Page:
“To meet those heightened expectations, we need the right talent, the right ways of working, and the data and technical capabilities to deliver and measure customer experiences,” Andresen said. “That means we need to start thinking about digital differently. It cannot just be a reflection of where we have been; taking offline experiences and digitalizing them. It needs to instead be seen as a driver of where we are going. We need to think digital-first and customer-first.”
There are, of course, challenges to reaching that point. Until recently, most of the changes in digital have been enhancements to the analog status quo. Digital has been treated as an add-on.
With Andresen at the digital helm, Cigna is keenly focused on accelerating beyond that, using a digital-first mindset to better serve our customers, employees, clients, and communities.
“In health care, digital used to be seen as an enablement channel, supporting key parts of the business like marketing and servicing,” she said. “Now we are moving into a phase of digital differentiation: integrated, scalable digital experiences that are going to drive our business model and provide customer value.”
On a Journey Toward Digital Disruption
Cigna is on a journey to become a “digital disruptor,” Andresen said, where technology will give our company a durable and sustainable competitive advantage. She sees potential in digital helping Cigna develop completely new business models backed by data and intelligence.
“We have the opportunity to unlock life-changing value for our customers,” she said.
Andresen notes that one key area of impact will be care coordination.
“The benefit of all the digital enhancements that have been developed is the data that they produce,” she said. “By leveraging this data, we can create new predictive and innovative care solutions while making the patient experience more seamless, easier, and convenient. Through coordinated care, we are able to deliberately organize and share patient health information across our network of providers to ultimately achieve safer and more effective, holistic, and personalized care.”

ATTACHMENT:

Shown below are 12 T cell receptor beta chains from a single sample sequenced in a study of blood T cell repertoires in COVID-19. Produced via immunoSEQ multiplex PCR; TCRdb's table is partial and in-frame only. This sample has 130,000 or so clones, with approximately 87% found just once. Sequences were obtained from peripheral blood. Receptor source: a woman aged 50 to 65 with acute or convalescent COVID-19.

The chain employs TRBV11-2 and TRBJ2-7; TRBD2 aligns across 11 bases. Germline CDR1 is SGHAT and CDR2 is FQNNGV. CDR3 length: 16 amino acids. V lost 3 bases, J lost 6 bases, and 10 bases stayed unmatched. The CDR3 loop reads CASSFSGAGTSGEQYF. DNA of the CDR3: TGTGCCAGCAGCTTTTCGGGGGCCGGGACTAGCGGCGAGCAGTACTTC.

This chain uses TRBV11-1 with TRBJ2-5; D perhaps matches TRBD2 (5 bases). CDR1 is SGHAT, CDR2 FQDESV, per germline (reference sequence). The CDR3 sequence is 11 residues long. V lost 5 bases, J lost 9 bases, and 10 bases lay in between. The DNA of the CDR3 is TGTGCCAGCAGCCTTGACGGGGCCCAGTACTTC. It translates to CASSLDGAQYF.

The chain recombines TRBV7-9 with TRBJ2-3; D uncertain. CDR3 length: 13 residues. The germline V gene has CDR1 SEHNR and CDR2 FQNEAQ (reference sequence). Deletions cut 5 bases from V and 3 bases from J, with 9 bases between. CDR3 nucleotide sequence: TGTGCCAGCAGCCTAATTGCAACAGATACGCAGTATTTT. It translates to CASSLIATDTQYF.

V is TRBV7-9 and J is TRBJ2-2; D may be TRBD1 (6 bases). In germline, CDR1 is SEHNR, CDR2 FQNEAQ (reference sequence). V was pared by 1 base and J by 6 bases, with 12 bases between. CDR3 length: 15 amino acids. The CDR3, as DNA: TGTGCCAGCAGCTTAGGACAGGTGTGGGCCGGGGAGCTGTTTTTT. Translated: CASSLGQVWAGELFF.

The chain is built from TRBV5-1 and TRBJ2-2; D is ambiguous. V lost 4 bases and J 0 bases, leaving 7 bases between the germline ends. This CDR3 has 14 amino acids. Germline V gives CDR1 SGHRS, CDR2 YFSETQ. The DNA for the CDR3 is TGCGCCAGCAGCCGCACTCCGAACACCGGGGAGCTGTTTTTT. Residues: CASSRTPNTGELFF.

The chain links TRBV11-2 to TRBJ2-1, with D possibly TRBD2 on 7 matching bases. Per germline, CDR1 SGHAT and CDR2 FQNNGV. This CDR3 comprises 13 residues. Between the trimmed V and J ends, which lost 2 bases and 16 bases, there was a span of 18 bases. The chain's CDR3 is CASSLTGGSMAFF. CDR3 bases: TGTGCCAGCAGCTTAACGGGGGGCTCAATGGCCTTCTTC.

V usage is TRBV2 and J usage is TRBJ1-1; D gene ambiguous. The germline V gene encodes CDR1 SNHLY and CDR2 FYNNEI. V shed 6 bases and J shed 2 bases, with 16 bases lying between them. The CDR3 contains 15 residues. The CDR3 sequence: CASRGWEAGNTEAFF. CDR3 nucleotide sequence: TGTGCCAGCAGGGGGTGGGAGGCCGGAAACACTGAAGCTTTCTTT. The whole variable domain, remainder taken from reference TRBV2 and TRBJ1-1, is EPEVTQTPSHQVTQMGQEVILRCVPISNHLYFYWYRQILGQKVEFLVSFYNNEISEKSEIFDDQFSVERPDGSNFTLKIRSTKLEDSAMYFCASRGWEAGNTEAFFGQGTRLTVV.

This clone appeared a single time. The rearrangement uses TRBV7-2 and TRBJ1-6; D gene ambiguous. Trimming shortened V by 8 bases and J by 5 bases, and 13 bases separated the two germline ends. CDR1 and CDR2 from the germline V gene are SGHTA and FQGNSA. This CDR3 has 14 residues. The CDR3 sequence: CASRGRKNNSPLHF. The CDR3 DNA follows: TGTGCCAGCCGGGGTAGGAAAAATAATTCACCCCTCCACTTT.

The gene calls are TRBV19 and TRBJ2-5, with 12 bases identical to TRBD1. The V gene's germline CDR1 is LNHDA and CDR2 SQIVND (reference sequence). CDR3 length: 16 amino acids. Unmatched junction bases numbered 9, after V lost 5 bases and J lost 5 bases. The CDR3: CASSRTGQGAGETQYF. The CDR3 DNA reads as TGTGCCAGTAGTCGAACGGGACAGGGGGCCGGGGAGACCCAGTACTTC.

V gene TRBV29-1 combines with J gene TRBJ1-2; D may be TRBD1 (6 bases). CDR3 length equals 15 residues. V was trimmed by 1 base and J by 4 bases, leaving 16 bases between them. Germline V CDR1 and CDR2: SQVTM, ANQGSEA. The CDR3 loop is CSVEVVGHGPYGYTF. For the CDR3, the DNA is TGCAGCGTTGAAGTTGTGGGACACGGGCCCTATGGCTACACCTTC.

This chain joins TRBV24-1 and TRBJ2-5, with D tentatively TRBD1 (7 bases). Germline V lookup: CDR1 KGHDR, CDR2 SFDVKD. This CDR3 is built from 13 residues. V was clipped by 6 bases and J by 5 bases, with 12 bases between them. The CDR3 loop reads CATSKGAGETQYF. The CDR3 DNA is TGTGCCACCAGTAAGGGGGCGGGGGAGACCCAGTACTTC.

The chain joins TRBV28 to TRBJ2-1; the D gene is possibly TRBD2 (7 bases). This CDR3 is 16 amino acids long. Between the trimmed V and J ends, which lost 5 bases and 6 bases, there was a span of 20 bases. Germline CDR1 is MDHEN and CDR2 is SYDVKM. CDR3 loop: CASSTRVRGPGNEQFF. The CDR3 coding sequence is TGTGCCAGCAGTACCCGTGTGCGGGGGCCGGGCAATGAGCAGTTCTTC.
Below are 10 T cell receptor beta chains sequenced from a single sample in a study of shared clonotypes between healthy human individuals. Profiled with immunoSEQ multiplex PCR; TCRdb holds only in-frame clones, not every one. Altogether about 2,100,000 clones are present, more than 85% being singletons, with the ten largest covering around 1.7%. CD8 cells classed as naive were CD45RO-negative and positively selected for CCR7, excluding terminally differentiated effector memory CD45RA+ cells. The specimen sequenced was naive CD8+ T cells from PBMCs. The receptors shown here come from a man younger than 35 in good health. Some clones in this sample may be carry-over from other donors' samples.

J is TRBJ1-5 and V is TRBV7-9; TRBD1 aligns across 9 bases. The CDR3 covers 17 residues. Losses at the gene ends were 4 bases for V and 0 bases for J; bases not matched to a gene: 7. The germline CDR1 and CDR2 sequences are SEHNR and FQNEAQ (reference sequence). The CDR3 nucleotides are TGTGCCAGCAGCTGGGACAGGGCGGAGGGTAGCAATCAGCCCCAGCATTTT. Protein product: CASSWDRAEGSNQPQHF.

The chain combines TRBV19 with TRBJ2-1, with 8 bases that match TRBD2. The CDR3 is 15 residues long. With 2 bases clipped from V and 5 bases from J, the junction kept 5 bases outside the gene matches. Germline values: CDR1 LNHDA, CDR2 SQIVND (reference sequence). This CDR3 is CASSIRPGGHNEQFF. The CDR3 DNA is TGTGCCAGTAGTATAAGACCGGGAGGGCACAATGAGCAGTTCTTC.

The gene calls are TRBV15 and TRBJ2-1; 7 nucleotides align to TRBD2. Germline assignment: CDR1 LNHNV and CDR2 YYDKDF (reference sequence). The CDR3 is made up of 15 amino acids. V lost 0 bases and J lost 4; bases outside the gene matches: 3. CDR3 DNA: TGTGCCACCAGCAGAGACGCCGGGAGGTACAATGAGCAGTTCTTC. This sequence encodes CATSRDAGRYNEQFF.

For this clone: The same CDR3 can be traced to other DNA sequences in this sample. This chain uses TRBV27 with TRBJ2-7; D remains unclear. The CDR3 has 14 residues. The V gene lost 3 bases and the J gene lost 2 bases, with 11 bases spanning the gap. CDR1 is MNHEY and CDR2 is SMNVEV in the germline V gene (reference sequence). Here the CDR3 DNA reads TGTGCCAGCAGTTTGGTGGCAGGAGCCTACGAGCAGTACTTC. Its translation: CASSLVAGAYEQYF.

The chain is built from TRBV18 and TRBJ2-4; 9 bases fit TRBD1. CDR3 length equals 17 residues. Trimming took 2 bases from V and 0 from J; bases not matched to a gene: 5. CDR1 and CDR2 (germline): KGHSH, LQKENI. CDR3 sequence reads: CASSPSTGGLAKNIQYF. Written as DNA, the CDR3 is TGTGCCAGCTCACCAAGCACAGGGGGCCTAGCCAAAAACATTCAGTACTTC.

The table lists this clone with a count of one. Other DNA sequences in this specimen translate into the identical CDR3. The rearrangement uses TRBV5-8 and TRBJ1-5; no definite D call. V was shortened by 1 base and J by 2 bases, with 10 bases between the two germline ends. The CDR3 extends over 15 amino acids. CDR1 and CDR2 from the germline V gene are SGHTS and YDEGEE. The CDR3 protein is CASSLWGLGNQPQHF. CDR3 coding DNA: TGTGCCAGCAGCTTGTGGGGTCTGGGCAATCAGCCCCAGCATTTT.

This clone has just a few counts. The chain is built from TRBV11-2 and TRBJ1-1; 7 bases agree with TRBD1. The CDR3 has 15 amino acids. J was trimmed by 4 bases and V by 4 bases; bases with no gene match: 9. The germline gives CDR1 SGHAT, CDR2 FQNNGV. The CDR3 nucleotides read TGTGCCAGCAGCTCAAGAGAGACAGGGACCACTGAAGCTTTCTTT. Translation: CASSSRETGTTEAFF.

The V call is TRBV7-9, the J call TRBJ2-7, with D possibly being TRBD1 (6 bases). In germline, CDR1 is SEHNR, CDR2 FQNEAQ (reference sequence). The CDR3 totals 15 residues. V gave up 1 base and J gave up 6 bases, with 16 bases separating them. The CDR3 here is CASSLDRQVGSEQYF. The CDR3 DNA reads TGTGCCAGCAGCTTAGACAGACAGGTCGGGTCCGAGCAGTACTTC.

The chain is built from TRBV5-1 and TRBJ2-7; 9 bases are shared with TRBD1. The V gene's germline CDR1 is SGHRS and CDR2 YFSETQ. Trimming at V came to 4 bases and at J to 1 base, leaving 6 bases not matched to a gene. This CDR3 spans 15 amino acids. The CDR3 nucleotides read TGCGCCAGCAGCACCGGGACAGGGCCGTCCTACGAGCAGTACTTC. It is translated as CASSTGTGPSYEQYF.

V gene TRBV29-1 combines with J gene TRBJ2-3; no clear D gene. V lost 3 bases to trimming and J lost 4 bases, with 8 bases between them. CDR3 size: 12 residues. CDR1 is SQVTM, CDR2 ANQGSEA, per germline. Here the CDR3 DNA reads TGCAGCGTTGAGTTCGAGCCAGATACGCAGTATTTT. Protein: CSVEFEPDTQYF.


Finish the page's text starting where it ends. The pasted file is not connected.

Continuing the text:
In the past, the industry only had tools to be responsive, Andresen said. Digital transformation is equipping organizations not only to move to a proactive model of care, but to accelerate into a predictive model of care that provides preventive care and real-time health alerts.
This digital transformation is opening the doors for new opportunities across specialty pharmacy by optimizing Cigna's networks to make medication more affordable, especially for people with chronic conditions. This is increasingly important, as the majority of new medications coming to the market are specialty drugs.
“We’re using the foundation established through coordinated care to provide more precise, predictive interventions and management solutions. Through digital technology acceleration, we can track medication use and refill patterns against any identified gaps in care,” she said. As a result, we can alert patients, providing support or recommendations, which will ultimately reduce emergency room visits and unnecessary associated costs and improve the health and well-being of those we serve.
As we sit at an inflection point for health care, Andresen believes the future remains bright. Through human-centered design and data-driven insights, digital has the power to drive more affordable care and better outcomes while transforming the customer experience for the better.